With this appropriation, the Minnesota Land Trust plans to protect 100 acres of high quality forest, prairie, wetland, or shoreline habitat by securing permanent conservation easements and dedicating funds for their perpetual monitoring, management, and enforcement. Lands being considered for permanent protection in this round of funding are located in Chisago, Goodhue, Hennepin, Isanti, and Washington counties.
The Minnesota Valley National Wildlife Refuge Trust is using this appropriation to purchase a total of approximately 100 acres of land and donated to the U.S. Fish and Wildlife Service to expand the Minnesota Valley National Wildlife Refuge. Many benefits are anticipated from this project, including improved habitat connectivity, protection of native species, improved water quality in the Minnesota River, and increased public access to natural lands for activities such as hiking, hunting, and fishing. Restoration and management plans will be completed for all acquired lands.
The Minnesota Biological Survey (MBS) is an ongoing effort begun in 1987 by the Minnesota Department of Natural Resources (DNR) that is systematically surveying, county-by-county, the state’s natural habitats. The effort identifies significant natural areas and collects and interprets data on the status, distribution, and ecology of plants, animals, and native plant communities throughout the state. To date, surveys have been completed in 81 of Minnesota’s 87 counties and nearly 20,000 records of rare features have been recorded.
Prior to European settlement more than 18 million acres of prairie covered Minnesota. Today less than 1% of that native prairie remains, and about half of those remaining acres are in private landownership without any formal protection currently in place. Through this appropriation the Minnesota Department of Natural Resources will work with private landowners of high quality native prairie sites to protect remaining native prairie using a variety of tools. Approximately 200 acres are expected to be permanently protected through Native Prairie Bank conservation easements.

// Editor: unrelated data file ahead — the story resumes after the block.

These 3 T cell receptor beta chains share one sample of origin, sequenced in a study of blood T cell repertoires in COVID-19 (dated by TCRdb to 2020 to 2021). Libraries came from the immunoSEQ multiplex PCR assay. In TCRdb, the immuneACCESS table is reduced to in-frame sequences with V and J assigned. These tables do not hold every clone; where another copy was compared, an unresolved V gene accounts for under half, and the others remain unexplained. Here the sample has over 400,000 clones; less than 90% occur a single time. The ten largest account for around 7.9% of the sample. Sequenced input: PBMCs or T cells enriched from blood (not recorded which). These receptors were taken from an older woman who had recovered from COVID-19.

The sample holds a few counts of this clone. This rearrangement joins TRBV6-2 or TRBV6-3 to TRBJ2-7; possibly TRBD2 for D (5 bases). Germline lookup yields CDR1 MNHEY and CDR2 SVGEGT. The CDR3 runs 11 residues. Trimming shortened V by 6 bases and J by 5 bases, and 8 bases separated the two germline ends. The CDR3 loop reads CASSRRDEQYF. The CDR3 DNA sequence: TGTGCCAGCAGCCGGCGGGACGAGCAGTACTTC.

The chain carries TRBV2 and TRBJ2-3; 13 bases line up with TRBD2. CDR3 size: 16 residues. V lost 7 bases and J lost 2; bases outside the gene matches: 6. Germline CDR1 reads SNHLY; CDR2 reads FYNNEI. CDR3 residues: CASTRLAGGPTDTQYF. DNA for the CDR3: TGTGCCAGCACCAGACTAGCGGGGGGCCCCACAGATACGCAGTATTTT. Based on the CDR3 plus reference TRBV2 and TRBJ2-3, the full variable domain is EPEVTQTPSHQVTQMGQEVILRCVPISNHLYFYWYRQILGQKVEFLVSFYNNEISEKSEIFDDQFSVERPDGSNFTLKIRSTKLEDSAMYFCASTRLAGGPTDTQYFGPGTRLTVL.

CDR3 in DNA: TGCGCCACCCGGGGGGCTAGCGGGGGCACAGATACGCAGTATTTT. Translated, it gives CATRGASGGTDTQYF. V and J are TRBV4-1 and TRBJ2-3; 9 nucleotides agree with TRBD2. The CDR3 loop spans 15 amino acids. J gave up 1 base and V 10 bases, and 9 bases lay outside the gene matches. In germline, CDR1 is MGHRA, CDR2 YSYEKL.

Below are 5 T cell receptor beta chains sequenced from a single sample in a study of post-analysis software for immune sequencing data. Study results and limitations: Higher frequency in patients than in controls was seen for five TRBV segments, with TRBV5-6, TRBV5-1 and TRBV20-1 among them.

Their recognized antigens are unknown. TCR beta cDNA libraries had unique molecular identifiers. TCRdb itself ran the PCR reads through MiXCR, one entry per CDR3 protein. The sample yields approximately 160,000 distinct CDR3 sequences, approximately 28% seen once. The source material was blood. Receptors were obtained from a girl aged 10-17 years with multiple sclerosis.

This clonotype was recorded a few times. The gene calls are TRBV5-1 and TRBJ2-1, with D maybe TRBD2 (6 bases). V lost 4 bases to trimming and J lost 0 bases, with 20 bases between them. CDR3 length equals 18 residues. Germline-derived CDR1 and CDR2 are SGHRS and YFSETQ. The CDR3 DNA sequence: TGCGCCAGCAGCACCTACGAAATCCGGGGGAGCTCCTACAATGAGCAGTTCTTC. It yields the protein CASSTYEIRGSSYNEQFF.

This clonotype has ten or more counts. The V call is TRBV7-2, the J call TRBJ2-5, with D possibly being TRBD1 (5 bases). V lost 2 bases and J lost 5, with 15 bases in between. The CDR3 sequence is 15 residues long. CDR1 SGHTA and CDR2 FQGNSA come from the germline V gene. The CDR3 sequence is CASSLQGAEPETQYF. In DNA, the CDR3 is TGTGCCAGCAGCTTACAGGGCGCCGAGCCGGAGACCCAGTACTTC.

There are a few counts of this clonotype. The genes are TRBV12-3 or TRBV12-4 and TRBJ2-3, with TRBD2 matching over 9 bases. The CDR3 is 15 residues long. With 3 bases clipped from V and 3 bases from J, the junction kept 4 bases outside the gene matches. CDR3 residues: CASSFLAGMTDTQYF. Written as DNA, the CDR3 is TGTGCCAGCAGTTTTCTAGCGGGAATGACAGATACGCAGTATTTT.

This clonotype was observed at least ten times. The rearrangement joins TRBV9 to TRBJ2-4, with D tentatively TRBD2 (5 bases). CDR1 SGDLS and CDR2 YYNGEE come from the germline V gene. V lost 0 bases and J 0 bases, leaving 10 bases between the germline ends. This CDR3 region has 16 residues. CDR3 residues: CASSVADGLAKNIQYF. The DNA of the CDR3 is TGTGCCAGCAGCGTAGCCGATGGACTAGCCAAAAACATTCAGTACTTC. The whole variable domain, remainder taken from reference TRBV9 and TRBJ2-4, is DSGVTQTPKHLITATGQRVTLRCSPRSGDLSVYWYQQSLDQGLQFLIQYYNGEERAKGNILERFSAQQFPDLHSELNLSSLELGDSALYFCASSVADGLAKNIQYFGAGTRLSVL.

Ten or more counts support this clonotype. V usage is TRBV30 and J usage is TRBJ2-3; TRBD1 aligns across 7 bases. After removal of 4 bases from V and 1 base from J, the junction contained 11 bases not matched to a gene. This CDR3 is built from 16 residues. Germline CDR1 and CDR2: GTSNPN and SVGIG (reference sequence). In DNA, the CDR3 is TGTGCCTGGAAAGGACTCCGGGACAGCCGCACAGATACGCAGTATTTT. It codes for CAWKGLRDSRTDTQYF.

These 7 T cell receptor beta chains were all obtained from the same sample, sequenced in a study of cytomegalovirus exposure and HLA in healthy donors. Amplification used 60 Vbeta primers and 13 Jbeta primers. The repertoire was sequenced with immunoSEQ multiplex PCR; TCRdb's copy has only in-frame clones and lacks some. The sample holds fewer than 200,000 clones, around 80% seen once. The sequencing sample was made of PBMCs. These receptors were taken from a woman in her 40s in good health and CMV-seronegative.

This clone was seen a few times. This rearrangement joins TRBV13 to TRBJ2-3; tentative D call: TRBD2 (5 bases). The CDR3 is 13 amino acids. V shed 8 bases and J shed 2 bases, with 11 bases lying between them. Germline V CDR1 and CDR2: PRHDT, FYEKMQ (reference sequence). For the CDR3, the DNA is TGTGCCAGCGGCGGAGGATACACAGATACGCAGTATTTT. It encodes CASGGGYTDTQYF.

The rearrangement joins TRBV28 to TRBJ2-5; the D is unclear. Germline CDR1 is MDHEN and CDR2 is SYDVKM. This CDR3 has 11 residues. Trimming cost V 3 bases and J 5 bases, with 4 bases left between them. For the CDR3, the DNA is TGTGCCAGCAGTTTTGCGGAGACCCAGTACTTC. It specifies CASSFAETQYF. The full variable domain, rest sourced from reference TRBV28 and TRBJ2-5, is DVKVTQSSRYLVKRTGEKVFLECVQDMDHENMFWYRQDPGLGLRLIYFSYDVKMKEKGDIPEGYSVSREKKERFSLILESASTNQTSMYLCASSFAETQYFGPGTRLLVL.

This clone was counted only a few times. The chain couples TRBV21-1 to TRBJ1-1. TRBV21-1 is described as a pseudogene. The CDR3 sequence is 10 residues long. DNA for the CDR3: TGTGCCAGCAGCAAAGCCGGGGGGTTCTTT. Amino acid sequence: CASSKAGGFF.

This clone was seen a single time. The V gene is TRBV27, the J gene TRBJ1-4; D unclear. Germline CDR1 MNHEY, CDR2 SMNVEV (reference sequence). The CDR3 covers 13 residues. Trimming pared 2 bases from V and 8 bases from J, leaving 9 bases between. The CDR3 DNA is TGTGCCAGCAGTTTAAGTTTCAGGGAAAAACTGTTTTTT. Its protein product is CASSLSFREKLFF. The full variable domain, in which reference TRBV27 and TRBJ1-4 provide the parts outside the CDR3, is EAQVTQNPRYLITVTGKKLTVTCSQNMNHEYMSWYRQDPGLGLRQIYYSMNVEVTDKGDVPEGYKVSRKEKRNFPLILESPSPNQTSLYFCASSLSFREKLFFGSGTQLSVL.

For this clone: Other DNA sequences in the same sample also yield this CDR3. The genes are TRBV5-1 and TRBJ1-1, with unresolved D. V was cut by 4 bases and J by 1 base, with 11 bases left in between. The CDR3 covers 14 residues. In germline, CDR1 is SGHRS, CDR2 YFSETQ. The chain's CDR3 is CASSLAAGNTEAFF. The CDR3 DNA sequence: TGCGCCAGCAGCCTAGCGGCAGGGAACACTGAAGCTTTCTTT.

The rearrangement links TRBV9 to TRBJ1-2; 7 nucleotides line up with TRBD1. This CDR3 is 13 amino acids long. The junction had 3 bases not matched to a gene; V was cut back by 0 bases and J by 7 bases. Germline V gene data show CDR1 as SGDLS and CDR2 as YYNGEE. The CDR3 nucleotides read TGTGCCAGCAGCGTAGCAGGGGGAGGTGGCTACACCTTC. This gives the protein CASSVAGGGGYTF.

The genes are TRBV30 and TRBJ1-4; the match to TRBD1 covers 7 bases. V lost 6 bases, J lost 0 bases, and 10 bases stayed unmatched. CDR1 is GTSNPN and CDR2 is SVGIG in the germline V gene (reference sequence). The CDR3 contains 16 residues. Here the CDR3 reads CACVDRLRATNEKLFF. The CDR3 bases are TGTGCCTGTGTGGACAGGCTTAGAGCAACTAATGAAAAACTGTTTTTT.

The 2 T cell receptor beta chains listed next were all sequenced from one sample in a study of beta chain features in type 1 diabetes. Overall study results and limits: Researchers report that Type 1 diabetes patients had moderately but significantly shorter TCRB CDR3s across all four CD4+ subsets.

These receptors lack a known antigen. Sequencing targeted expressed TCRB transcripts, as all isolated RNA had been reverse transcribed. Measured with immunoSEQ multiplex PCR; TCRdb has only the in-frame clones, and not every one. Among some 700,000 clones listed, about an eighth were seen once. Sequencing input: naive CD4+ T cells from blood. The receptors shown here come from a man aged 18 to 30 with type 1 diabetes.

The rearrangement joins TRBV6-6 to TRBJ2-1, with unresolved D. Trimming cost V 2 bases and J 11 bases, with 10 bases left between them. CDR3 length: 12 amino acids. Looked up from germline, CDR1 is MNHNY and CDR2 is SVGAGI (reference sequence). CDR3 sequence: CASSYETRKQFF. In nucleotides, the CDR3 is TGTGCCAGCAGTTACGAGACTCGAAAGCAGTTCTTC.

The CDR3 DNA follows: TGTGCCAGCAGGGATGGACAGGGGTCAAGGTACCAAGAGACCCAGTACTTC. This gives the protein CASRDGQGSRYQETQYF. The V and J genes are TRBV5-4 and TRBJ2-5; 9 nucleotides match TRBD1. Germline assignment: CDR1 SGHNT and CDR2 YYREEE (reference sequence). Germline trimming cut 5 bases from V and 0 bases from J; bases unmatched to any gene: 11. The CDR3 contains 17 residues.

Minnesota’s Scientific and Natural Areas (SNA) Program is an effort to preserve and perpetuate the state’s ecological diversity and ensure that no single rare feature is lost from any region of the state. This includes landforms, fossil remains, plant and animal communities, rare and endangered species, and other unique biotic or geological features. These sites play an important role in scientific study, public education, and outdoor recreation.
Minnesota’s extensive state park and trail system, the second oldest in the country, is currently comprised of a total of 76 state parks and recreation areas and 13 state trails scattered throughout the state. Some of Minnesota’s state parks and trails have privately owned lands within the designated park boundaries or trail corridors. Purchase of these lands from willing landowners for addition to the state park and trail system makes them permanently available for public recreation and enjoyment and facilitates more efficient management.
Minnesota’s environment is changing in response to a variety of stressors – including population growth, residential development, industry, agriculture, invasive species, and climate change – and the state’s iconic lakes, and the goods and services they provide (e.g., fishing and water recreation), are an important part of what’s being impacted. To manage effectively for these changes it is important to understand how the state’s many lakes respond to these stressors.
Zebra mussels are an aquatic species that are invasive in Minnesota and severely threaten native fish and other aquatic species by disrupting food webs and damaging spawning habitat. Their range continues to expand within Minnesota lakes and rivers, where they are spread through the transporting of water, vegetation, or equipment from an infested water body. Once established zebra mussels are very difficult to control and there is an immediate need for safe and effective control measures to reduce their impacts in the state.